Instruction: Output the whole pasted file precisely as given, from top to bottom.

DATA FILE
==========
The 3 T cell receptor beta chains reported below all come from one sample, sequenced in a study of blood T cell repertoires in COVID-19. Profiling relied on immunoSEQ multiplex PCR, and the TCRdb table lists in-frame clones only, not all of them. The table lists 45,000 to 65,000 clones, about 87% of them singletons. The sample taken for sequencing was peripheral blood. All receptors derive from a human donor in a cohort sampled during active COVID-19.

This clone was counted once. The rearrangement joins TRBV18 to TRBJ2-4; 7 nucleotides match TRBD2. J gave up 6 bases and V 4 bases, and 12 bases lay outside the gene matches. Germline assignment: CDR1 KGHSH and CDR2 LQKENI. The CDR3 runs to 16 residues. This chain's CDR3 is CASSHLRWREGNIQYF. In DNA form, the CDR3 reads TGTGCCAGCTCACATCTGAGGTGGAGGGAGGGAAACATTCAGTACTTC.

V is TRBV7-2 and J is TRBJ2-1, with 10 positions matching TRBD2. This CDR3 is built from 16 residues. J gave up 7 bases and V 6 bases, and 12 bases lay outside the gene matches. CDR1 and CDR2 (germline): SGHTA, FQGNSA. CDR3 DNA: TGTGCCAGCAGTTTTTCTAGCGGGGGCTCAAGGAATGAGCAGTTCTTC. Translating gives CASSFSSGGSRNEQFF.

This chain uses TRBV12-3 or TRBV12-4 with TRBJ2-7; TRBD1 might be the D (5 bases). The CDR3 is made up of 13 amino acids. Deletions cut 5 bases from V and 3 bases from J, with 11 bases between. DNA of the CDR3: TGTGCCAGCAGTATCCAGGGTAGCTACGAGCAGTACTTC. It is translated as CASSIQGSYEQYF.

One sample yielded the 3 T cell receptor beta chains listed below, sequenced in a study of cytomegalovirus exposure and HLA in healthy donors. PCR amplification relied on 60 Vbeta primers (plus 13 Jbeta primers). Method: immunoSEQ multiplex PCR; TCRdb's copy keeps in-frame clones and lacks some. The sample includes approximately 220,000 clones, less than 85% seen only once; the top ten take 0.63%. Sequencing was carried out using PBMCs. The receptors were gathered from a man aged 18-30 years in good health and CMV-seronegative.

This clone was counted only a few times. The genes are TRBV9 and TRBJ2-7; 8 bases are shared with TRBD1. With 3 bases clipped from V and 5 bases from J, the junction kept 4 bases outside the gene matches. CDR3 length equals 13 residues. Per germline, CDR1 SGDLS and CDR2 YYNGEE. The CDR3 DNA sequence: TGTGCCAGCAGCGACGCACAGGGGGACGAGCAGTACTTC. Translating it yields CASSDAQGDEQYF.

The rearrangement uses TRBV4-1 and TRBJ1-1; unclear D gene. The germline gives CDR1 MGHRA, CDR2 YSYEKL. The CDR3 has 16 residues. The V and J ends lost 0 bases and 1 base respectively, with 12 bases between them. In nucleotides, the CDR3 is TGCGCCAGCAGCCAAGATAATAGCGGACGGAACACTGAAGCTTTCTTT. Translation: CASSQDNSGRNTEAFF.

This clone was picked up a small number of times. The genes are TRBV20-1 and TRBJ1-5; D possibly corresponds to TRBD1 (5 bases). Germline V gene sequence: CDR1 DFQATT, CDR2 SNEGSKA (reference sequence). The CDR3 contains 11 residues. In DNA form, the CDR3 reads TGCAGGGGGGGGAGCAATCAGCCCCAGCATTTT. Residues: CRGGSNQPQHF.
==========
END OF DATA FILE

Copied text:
The 3 T cell receptor beta chains reported below all come from one sample, sequenced in a study of blood T cell repertoires in COVID-19. Profiling relied on immunoSEQ multiplex PCR, and the TCRdb table lists in-frame clones only, not all of them. The table lists 45,000 to 65,000 clones, about 87% of them singletons. The sample taken for sequencing was peripheral blood. All receptors derive from a human donor in a cohort sampled during active COVID-19.

This clone was counted once. The rearrangement joins TRBV18 to TRBJ2-4; 7 nucleotides match TRBD2. J gave up 6 bases and V 4 bases, and 12 bases lay outside the gene matches. Germline assignment: CDR1 KGHSH and CDR2 LQKENI. The CDR3 runs to 16 residues. This chain's CDR3 is CASSHLRWREGNIQYF. In DNA form, the CDR3 reads TGTGCCAGCTCACATCTGAGGTGGAGGGAGGGAAACATTCAGTACTTC.

V is TRBV7-2 and J is TRBJ2-1, with 10 positions matching TRBD2. This CDR3 is built from 16 residues. J gave up 7 bases and V 6 bases, and 12 bases lay outside the gene matches. CDR1 and CDR2 (germline): SGHTA, FQGNSA. CDR3 DNA: TGTGCCAGCAGTTTTTCTAGCGGGGGCTCAAGGAATGAGCAGTTCTTC. Translating gives CASSFSSGGSRNEQFF.

This chain uses TRBV12-3 or TRBV12-4 with TRBJ2-7; TRBD1 might be the D (5 bases). The CDR3 is made up of 13 amino acids. Deletions cut 5 bases from V and 3 bases from J, with 11 bases between. DNA of the CDR3: TGTGCCAGCAGTATCCAGGGTAGCTACGAGCAGTACTTC. It is translated as CASSIQGSYEQYF.

One sample yielded the 3 T cell receptor beta chains listed below, sequenced in a study of cytomegalovirus exposure and HLA in healthy donors. PCR amplification relied on 60 Vbeta primers (plus 13 Jbeta primers). Method: immunoSEQ multiplex PCR; TCRdb's copy keeps in-frame clones and lacks some. The sample includes approximately 220,000 clones, less than 85% seen only once; the top ten take 0.63%. Sequencing was carried out using PBMCs. The receptors were gathered from a man aged 18-30 years in good health and CMV-seronegative.

This clone was counted only a few times. The genes are TRBV9 and TRBJ2-7; 8 bases are shared with TRBD1. With 3 bases clipped from V and 5 bases from J, the junction kept 4 bases outside the gene matches. CDR3 length equals 13 residues. Per germline, CDR1 SGDLS and CDR2 YYNGEE. The CDR3 DNA sequence: TGTGCCAGCAGCGACGCACAGGGGGACGAGCAGTACTTC. Translating it yields CASSDAQGDEQYF.

The rearrangement uses TRBV4-1 and TRBJ1-1; unclear D gene. The germline gives CDR1 MGHRA, CDR2 YSYEKL. The CDR3 has 16 residues. The V and J ends lost 0 bases and 1 base respectively, with 12 bases between them. In nucleotides, the CDR3 is TGCGCCAGCAGCCAAGATAATAGCGGACGGAACACTGAAGCTTTCTTT. Translation: CASSQDNSGRNTEAFF.

This clone was picked up a small number of times. The genes are TRBV20-1 and TRBJ1-5; D possibly corresponds to TRBD1 (5 bases). Germline V gene sequence: CDR1 DFQATT, CDR2 SNEGSKA (reference sequence). The CDR3 contains 11 residues. In DNA form, the CDR3 reads TGCAGGGGGGGGAGCAATCAGCCCCAGCATTTT. Residues: CRGGSNQPQHF.